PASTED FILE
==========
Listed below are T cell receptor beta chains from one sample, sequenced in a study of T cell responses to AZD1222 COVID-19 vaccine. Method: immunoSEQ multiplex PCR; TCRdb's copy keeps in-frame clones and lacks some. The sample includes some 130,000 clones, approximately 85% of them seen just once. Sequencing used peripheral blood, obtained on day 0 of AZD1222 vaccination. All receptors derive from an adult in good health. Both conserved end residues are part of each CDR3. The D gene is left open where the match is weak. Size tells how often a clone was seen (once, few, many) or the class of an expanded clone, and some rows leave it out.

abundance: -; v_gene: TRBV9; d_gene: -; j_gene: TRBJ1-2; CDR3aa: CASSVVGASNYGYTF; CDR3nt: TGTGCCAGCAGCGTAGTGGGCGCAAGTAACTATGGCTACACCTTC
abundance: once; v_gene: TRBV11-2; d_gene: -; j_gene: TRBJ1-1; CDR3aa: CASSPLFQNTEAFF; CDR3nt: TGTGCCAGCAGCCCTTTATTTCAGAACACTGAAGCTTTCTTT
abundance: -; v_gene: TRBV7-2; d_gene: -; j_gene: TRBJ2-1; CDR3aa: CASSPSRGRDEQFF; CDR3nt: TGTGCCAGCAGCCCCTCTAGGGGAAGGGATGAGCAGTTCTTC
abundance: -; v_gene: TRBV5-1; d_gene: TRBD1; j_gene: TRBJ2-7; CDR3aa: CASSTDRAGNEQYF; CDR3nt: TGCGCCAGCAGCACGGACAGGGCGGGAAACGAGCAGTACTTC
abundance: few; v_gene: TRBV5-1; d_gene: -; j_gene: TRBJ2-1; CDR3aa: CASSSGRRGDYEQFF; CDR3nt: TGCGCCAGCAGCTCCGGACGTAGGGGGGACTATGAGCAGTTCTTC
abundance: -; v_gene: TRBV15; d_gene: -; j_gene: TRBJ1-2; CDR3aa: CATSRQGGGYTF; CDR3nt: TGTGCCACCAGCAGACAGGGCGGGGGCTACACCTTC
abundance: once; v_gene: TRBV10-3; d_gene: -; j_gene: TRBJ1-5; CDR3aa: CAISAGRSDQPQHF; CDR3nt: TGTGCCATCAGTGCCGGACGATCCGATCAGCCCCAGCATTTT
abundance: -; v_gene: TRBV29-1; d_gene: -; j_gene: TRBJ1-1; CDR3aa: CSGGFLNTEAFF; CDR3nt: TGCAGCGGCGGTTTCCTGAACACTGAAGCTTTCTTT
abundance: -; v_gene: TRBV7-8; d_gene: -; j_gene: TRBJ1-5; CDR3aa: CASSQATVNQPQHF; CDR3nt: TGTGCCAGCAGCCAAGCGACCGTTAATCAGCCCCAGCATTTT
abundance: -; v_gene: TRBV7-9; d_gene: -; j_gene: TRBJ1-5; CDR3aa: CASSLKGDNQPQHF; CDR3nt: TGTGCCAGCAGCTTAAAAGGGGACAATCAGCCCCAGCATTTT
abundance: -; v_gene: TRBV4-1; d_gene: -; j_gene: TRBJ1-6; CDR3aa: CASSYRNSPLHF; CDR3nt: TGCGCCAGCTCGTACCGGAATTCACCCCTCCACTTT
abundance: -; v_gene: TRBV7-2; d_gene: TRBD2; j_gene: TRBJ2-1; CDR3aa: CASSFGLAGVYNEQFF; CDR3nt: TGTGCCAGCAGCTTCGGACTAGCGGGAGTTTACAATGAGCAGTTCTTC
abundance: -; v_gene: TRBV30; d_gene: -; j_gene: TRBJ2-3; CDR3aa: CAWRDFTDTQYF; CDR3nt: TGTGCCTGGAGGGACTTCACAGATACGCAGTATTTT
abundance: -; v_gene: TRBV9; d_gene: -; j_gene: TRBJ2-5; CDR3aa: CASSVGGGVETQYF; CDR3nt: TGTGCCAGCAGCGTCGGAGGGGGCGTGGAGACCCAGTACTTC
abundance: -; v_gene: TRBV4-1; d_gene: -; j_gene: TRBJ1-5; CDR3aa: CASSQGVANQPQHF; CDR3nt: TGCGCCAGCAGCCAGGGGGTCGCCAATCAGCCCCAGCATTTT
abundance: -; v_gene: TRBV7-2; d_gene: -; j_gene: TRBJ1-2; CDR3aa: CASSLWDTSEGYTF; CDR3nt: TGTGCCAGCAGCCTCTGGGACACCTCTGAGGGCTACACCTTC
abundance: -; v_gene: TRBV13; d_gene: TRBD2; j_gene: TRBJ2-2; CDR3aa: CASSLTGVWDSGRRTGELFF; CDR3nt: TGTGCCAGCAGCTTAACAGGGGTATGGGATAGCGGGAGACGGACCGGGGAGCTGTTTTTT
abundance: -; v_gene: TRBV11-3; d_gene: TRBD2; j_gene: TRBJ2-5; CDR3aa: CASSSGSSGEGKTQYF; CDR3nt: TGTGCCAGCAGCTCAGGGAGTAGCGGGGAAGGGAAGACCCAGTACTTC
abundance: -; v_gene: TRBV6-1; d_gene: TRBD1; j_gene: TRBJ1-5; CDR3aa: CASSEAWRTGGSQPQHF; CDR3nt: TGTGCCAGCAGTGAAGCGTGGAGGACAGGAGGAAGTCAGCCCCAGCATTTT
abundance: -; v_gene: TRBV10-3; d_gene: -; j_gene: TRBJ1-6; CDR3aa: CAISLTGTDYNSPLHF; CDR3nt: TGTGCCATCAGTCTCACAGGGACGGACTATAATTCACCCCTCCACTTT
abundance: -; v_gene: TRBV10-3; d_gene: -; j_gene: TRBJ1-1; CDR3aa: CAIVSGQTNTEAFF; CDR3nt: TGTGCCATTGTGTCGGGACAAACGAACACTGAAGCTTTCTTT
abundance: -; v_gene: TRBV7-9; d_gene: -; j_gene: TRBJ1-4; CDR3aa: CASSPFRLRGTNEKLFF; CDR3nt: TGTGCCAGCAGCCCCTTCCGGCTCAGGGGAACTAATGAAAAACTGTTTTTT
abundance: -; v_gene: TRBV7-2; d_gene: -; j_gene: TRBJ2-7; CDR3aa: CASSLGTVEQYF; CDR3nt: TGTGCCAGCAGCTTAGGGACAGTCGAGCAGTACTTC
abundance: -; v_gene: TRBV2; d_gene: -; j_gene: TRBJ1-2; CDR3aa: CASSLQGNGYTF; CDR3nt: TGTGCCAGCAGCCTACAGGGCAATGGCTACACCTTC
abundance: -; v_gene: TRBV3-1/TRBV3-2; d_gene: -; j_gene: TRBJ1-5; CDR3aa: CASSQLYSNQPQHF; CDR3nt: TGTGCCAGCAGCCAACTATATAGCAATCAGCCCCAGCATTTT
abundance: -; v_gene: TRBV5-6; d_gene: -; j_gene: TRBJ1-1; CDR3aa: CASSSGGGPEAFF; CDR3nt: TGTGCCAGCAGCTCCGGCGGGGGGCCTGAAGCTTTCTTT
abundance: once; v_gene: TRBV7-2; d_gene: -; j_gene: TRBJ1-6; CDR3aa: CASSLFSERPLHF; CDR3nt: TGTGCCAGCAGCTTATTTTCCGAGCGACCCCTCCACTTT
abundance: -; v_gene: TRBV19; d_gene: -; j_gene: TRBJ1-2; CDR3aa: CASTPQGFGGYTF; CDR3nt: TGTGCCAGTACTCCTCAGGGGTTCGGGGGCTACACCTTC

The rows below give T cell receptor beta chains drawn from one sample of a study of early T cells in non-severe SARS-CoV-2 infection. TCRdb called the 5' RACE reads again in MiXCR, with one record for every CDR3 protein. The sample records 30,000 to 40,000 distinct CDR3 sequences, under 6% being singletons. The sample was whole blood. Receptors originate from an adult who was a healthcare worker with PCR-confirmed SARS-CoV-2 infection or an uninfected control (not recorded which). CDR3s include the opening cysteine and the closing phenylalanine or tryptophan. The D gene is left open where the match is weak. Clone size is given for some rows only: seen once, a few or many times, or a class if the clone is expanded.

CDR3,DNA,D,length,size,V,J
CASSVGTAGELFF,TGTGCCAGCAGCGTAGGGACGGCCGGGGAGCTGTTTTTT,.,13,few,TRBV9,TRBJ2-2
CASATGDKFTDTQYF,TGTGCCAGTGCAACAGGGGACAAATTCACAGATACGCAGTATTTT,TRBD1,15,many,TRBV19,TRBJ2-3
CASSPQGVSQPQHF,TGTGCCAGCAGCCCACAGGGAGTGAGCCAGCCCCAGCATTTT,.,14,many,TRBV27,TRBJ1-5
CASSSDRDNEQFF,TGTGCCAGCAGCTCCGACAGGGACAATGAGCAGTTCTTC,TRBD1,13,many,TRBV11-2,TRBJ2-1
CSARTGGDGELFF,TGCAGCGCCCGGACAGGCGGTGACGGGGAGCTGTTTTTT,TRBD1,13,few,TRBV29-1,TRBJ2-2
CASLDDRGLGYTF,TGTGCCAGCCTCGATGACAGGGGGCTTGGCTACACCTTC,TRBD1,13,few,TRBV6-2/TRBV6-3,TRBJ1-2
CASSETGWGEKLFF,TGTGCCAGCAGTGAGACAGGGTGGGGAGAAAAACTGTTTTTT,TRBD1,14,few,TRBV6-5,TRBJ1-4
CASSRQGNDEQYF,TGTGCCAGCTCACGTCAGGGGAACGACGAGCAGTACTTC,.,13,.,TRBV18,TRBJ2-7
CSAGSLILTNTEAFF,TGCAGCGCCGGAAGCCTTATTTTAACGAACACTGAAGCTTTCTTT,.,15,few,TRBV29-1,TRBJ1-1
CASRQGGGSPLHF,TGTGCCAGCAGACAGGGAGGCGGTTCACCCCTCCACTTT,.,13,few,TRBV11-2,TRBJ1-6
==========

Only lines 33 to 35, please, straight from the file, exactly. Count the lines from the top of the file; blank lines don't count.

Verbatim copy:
CASATGDKFTDTQYF,TGTGCCAGTGCAACAGGGGACAAATTCACAGATACGCAGTATTTT,TRBD1,15,many,TRBV19,TRBJ2-3
CASSPQGVSQPQHF,TGTGCCAGCAGCCCACAGGGAGTGAGCCAGCCCCAGCATTTT,.,14,many,TRBV27,TRBJ1-5
CASSSDRDNEQFF,TGTGCCAGCAGCTCCGACAGGGACAATGAGCAGTTCTTC,TRBD1,13,many,TRBV11-2,TRBJ2-1